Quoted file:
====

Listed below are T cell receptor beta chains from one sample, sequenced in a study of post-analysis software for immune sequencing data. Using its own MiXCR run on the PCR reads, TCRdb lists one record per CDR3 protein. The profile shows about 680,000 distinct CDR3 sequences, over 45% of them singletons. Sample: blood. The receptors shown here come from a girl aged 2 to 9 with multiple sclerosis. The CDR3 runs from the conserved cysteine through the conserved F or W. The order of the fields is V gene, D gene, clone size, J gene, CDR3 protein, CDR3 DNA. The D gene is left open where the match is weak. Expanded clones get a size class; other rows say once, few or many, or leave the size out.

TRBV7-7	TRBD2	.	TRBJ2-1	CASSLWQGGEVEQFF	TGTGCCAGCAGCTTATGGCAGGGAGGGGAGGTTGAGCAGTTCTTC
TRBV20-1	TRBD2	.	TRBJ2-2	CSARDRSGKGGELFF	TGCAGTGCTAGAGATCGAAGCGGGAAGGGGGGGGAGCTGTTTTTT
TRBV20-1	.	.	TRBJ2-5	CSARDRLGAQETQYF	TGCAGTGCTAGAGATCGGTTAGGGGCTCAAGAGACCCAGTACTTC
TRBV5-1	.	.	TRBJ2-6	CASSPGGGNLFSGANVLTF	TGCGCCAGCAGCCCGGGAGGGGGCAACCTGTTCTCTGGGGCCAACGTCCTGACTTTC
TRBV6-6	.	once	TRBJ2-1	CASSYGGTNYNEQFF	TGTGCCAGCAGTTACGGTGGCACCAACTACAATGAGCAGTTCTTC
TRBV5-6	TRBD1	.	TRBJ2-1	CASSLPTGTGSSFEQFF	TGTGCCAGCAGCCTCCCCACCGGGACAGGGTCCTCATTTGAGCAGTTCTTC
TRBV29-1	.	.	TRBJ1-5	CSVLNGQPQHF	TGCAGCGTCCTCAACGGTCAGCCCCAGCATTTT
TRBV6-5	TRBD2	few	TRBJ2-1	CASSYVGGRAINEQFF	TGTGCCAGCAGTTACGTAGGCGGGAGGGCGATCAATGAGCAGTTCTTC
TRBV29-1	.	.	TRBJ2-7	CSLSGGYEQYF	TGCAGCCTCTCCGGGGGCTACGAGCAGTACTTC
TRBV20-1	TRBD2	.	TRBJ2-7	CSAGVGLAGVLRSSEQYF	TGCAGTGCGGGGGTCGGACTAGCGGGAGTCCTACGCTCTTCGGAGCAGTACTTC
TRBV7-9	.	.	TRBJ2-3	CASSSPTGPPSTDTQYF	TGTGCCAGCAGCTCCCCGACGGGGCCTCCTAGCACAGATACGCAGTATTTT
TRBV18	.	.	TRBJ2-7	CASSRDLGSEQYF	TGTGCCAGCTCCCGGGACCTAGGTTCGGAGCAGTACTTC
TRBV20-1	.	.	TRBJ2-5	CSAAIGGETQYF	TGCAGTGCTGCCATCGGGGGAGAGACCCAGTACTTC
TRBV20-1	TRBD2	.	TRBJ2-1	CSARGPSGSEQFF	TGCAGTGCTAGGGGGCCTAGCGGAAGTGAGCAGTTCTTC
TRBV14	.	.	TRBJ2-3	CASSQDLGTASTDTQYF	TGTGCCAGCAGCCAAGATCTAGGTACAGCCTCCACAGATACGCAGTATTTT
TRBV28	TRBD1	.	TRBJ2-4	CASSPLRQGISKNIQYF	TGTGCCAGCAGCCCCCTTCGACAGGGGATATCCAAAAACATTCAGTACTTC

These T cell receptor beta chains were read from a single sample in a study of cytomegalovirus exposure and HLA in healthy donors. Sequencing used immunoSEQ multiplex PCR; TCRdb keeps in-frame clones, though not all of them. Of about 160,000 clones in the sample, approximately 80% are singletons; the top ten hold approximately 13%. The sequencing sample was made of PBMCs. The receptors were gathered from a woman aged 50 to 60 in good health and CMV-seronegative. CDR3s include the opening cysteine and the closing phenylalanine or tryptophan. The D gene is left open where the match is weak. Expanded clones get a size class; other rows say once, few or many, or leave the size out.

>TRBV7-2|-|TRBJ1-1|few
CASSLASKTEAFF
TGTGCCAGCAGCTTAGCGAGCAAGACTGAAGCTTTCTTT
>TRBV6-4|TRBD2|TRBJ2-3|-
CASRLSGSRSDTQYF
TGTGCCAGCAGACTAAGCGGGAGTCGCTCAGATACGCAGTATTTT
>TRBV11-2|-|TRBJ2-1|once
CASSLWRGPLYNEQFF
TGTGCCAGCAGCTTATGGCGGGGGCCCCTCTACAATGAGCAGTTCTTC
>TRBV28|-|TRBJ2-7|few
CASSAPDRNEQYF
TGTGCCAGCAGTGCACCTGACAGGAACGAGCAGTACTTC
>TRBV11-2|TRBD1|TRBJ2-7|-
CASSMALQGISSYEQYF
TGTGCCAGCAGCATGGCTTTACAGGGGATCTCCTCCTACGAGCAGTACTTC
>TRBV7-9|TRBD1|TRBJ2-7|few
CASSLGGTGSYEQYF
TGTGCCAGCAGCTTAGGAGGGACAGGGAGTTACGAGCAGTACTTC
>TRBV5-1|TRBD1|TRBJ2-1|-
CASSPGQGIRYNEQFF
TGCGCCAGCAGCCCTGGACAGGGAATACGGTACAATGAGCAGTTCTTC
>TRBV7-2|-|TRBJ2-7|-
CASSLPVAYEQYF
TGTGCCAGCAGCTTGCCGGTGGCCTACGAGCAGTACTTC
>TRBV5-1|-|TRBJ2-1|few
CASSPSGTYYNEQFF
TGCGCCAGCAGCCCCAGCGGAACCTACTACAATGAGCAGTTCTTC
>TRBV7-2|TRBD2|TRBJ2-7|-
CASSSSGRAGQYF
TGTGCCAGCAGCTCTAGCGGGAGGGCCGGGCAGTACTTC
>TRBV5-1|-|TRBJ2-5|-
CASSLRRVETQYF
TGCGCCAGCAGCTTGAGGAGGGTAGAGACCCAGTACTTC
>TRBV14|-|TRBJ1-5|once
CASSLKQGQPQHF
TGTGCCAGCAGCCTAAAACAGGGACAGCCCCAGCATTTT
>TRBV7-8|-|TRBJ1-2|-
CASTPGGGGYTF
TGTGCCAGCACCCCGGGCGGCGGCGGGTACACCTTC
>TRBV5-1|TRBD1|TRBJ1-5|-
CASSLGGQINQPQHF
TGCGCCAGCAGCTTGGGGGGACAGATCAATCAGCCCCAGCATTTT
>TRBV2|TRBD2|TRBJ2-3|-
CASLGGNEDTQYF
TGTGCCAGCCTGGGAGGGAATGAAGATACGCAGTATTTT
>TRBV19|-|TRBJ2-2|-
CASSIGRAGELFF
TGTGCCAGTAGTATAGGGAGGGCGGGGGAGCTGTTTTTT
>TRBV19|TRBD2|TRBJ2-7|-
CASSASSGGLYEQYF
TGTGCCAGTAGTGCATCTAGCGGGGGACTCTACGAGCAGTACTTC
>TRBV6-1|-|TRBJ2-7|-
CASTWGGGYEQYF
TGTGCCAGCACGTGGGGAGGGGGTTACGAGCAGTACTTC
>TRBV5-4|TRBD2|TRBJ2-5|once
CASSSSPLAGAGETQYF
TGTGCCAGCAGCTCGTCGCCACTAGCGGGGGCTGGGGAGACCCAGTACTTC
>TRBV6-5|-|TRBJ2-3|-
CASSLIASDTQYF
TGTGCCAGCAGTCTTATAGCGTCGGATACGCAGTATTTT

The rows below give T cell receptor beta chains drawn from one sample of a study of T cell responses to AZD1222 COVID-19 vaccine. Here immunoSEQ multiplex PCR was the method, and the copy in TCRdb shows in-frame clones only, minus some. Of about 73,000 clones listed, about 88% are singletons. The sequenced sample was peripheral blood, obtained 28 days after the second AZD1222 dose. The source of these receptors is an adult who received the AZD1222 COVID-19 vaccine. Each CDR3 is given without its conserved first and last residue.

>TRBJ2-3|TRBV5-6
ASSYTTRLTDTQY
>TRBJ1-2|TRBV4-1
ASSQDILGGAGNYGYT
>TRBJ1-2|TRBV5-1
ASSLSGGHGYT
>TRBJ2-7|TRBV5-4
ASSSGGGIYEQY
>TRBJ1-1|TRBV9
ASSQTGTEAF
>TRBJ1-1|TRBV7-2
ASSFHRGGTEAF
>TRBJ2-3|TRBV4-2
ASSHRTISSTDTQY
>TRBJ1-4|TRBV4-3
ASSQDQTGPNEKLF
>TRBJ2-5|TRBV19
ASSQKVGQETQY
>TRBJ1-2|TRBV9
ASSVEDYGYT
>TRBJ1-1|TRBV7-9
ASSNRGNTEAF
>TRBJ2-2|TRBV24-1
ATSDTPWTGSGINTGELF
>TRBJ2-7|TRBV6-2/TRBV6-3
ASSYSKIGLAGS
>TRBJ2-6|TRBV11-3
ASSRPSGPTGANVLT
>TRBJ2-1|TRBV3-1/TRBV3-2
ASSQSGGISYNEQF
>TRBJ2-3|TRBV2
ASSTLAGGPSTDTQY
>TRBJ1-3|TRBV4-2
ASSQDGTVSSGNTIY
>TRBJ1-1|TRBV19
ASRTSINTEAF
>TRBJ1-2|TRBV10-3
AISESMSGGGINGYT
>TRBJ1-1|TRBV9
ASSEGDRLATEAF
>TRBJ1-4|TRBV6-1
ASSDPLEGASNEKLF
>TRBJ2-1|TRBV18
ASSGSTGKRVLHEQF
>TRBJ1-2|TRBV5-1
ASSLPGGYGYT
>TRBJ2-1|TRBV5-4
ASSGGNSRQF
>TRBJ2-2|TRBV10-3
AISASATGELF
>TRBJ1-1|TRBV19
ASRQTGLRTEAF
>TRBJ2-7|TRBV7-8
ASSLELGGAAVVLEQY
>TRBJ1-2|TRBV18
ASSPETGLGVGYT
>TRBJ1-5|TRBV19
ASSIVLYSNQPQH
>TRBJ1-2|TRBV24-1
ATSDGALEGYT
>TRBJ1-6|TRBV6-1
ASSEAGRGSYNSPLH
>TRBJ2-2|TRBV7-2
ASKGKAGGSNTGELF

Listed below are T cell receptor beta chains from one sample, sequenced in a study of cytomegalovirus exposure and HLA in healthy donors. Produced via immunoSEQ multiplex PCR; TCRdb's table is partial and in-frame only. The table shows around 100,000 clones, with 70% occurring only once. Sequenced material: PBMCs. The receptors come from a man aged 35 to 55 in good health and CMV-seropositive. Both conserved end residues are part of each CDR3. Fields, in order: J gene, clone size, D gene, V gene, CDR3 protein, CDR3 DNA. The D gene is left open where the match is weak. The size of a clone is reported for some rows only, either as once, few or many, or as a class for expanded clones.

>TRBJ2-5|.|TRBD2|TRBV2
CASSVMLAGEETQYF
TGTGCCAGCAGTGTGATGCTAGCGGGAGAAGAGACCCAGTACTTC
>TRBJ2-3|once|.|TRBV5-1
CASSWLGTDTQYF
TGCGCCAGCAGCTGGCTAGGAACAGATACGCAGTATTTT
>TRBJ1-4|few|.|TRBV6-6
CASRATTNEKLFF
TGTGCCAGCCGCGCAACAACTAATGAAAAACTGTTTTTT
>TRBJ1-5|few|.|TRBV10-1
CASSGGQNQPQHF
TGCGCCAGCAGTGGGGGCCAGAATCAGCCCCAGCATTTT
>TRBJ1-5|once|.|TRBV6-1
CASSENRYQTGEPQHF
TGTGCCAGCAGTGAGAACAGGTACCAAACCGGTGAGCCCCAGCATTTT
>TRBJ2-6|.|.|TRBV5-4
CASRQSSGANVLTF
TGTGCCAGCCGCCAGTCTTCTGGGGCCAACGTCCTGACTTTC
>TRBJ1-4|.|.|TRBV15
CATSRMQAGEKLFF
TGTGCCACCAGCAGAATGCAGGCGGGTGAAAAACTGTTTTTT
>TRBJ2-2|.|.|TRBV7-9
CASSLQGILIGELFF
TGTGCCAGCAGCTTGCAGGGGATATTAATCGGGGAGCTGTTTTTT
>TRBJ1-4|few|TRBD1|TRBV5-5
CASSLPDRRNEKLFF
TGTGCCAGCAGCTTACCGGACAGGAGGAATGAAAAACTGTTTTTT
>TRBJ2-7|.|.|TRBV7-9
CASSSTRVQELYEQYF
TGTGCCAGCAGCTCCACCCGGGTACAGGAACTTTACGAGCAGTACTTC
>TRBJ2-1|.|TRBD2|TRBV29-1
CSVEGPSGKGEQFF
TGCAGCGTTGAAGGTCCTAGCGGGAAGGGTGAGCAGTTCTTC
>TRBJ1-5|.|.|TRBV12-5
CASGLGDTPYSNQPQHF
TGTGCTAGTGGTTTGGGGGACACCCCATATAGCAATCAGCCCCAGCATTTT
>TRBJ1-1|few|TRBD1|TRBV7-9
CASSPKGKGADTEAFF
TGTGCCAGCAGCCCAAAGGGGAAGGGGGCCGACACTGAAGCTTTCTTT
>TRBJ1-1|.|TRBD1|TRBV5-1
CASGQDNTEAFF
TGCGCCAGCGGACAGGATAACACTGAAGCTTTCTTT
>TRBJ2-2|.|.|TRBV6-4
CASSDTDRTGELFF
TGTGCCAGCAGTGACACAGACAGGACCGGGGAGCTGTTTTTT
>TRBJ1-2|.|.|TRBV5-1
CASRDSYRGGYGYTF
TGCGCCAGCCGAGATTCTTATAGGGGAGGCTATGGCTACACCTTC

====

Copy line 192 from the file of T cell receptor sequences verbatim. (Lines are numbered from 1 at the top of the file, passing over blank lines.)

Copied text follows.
TGCGCCAGCCGAGATTCTTATAGGGGAGGCTATGGCTACACCTTC